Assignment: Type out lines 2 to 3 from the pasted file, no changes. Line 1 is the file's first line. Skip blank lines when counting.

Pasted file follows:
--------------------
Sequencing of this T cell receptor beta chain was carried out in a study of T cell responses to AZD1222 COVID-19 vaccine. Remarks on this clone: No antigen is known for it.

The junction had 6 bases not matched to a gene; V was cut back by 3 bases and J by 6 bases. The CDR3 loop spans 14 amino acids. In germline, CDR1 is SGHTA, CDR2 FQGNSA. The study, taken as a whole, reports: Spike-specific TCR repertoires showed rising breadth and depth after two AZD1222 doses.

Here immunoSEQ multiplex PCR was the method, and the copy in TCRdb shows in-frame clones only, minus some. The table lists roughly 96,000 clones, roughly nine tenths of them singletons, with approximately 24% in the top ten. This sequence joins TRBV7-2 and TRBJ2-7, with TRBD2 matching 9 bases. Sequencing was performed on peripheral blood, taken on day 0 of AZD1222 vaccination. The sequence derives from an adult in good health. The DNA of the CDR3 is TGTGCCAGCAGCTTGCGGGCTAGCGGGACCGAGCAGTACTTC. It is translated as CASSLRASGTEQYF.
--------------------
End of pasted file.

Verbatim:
The junction had 6 bases not matched to a gene; V was cut back by 3 bases and J by 6 bases. The CDR3 loop spans 14 amino acids. In germline, CDR1 is SGHTA, CDR2 FQGNSA. The study, taken as a whole, reports: Spike-specific TCR repertoires showed rising breadth and depth after two AZD1222 doses.

Here immunoSEQ multiplex PCR was the method, and the copy in TCRdb shows in-frame clones only, minus some. The table lists roughly 96,000 clones, roughly nine tenths of them singletons, with approximately 24% in the top ten. This sequence joins TRBV7-2 and TRBJ2-7, with TRBD2 matching 9 bases. Sequencing was performed on peripheral blood, taken on day 0 of AZD1222 vaccination. The sequence derives from an adult in good health. The DNA of the CDR3 is TGTGCCAGCAGCTTGCGGGCTAGCGGGACCGAGCAGTACTTC. It is translated as CASSLRASGTEQYF.